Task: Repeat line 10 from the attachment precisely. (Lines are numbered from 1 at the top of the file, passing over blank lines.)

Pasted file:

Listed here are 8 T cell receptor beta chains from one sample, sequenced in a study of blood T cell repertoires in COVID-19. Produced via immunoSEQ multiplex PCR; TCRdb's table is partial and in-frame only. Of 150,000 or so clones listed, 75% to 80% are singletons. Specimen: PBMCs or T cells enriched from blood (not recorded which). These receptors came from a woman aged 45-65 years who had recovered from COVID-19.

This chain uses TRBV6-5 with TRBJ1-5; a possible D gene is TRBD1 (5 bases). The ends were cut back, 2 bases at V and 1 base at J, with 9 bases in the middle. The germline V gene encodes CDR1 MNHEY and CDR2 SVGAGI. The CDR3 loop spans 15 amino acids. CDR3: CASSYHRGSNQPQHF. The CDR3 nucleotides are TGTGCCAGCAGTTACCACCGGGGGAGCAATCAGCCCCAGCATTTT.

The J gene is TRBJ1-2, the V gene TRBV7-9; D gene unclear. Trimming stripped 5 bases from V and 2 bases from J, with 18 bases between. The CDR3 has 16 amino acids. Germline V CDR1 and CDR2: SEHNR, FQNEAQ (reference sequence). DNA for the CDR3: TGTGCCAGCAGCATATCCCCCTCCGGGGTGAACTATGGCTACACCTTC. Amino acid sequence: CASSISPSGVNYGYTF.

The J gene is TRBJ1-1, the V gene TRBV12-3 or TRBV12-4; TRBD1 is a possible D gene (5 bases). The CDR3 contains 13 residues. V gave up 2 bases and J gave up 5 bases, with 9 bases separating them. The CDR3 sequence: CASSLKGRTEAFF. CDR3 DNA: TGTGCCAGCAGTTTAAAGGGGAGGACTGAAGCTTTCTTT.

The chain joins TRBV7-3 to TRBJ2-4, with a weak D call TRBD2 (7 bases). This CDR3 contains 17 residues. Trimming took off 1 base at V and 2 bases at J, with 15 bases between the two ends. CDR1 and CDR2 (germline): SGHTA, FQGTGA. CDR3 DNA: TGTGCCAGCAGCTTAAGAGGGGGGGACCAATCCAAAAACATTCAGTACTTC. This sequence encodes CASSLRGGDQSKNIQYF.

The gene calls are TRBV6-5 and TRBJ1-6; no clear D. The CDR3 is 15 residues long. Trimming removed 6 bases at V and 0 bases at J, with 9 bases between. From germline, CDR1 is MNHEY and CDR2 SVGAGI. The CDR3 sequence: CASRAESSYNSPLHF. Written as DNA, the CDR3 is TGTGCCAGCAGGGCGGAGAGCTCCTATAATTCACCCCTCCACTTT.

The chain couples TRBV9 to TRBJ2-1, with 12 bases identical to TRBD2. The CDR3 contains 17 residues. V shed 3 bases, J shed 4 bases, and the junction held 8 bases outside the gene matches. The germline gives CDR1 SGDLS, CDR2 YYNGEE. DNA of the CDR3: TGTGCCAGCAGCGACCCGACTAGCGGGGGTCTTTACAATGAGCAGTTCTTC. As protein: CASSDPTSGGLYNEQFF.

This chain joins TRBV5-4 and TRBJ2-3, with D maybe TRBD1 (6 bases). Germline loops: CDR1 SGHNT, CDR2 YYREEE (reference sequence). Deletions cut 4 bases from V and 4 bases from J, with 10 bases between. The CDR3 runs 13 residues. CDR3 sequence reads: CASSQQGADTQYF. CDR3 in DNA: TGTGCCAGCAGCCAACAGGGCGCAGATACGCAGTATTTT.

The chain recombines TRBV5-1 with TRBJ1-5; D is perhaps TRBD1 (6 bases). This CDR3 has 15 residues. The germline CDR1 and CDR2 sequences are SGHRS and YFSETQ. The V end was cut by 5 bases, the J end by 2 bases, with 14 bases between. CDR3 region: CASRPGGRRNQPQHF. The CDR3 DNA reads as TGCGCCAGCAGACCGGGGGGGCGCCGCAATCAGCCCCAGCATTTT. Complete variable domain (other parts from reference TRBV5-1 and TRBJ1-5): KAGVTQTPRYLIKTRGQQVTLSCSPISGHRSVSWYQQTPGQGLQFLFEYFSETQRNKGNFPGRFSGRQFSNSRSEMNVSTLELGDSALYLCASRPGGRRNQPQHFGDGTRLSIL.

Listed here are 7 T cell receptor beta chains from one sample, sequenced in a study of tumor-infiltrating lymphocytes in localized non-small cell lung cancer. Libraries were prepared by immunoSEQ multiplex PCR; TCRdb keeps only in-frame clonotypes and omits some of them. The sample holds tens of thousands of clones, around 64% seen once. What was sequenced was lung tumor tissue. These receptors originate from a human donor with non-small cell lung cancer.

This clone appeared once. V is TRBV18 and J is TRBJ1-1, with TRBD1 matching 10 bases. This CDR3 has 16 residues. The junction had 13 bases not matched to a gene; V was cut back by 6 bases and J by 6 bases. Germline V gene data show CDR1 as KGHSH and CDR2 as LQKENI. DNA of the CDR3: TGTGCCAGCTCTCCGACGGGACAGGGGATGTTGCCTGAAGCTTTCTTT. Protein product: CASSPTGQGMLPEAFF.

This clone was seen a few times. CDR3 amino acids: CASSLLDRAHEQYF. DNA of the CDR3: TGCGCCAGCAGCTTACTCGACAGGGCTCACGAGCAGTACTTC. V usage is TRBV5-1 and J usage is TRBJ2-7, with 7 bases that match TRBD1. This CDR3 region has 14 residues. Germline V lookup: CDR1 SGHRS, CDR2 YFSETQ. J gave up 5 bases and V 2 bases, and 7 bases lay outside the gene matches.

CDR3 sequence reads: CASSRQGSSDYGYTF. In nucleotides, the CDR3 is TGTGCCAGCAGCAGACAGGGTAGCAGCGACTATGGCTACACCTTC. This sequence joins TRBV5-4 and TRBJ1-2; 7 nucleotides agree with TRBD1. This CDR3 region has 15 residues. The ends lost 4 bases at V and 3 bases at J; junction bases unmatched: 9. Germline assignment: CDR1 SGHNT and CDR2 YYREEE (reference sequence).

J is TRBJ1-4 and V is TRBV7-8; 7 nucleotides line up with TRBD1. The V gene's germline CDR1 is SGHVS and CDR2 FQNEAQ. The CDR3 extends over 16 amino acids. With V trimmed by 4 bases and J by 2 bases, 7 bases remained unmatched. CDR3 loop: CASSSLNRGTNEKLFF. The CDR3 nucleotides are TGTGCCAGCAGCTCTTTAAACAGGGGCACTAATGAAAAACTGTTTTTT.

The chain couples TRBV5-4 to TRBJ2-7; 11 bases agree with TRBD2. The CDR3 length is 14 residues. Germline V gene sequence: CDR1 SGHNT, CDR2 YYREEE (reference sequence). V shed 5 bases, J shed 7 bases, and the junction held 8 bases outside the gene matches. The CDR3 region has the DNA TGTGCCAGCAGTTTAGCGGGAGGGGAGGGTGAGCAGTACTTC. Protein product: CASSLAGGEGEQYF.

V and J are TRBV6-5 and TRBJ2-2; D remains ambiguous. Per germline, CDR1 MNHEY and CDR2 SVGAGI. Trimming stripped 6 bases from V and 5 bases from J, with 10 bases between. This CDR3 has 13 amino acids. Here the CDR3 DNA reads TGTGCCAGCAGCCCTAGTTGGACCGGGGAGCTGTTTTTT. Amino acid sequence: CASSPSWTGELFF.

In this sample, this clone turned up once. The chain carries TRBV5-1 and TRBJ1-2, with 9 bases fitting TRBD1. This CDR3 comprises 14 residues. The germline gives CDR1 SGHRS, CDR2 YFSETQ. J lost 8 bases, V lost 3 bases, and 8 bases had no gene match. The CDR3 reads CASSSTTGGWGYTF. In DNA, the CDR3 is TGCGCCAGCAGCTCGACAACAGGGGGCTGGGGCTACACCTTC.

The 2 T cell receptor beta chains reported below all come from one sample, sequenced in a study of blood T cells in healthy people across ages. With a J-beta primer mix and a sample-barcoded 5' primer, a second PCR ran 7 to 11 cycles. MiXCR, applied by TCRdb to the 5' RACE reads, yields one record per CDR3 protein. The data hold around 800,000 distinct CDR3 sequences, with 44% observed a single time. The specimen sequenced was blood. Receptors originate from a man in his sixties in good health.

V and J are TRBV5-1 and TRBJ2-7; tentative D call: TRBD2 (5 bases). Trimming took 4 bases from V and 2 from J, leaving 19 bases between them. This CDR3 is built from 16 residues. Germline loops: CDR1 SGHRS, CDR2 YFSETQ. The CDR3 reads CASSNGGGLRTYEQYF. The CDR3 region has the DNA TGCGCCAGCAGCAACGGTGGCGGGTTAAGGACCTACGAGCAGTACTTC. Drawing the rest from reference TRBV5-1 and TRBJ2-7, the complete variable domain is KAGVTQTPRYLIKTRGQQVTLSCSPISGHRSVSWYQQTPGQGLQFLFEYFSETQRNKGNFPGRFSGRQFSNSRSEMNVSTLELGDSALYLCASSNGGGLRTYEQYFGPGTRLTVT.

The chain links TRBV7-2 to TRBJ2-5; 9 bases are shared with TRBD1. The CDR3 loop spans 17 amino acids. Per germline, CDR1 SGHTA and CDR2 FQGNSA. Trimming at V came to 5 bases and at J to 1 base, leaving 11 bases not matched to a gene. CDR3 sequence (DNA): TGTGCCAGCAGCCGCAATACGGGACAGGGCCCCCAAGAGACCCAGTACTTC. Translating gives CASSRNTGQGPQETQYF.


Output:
Listed here are 7 T cell receptor beta chains from one sample, sequenced in a study of tumor-infiltrating lymphocytes in localized non-small cell lung cancer. Libraries were prepared by immunoSEQ multiplex PCR; TCRdb keeps only in-frame clonotypes and omits some of them. The sample holds tens of thousands of clones, around 64% seen once. What was sequenced was lung tumor tissue. These receptors originate from a human donor with non-small cell lung cancer.